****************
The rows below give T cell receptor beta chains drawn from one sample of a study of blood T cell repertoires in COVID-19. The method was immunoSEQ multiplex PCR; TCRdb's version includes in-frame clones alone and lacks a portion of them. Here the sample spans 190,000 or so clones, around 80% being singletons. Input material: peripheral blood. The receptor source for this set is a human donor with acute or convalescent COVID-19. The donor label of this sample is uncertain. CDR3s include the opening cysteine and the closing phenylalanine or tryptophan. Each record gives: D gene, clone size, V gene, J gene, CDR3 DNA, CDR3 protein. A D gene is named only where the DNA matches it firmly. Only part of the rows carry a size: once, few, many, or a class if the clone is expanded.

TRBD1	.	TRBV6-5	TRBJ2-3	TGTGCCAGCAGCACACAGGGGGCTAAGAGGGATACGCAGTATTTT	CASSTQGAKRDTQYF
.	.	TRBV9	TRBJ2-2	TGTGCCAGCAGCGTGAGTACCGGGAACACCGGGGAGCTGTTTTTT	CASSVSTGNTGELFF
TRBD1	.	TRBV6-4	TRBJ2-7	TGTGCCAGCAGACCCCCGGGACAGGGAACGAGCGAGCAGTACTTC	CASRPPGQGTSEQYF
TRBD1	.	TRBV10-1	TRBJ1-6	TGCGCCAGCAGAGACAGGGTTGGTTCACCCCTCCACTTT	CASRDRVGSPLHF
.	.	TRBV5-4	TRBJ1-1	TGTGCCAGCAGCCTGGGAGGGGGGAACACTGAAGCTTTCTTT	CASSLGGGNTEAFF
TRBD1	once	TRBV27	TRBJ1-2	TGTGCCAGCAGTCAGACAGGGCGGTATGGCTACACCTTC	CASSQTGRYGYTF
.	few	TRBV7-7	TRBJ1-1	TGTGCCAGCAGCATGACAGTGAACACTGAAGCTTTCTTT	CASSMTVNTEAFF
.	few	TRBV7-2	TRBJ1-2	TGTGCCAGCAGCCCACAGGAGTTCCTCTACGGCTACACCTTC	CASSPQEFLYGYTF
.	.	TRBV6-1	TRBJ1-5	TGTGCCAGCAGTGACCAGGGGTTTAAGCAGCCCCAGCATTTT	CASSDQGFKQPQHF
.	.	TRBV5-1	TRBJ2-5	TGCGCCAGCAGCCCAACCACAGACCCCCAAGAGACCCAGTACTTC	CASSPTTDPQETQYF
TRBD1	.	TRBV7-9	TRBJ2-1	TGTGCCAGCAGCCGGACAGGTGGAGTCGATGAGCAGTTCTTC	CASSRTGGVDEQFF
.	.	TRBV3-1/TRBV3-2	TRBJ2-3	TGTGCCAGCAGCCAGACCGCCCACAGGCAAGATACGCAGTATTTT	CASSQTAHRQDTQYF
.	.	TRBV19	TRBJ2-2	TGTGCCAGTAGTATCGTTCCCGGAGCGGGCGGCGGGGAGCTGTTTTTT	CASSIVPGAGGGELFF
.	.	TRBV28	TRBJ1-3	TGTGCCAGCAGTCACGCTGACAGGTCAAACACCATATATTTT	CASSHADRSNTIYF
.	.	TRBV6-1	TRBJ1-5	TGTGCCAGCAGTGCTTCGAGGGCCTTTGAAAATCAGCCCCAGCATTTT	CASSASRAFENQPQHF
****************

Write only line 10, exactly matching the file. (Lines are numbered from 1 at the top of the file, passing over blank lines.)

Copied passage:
.	.	TRBV6-1	TRBJ1-5	TGTGCCAGCAGTGACCAGGGGTTTAAGCAGCCCCAGCATTTT	CASSDQGFKQPQHF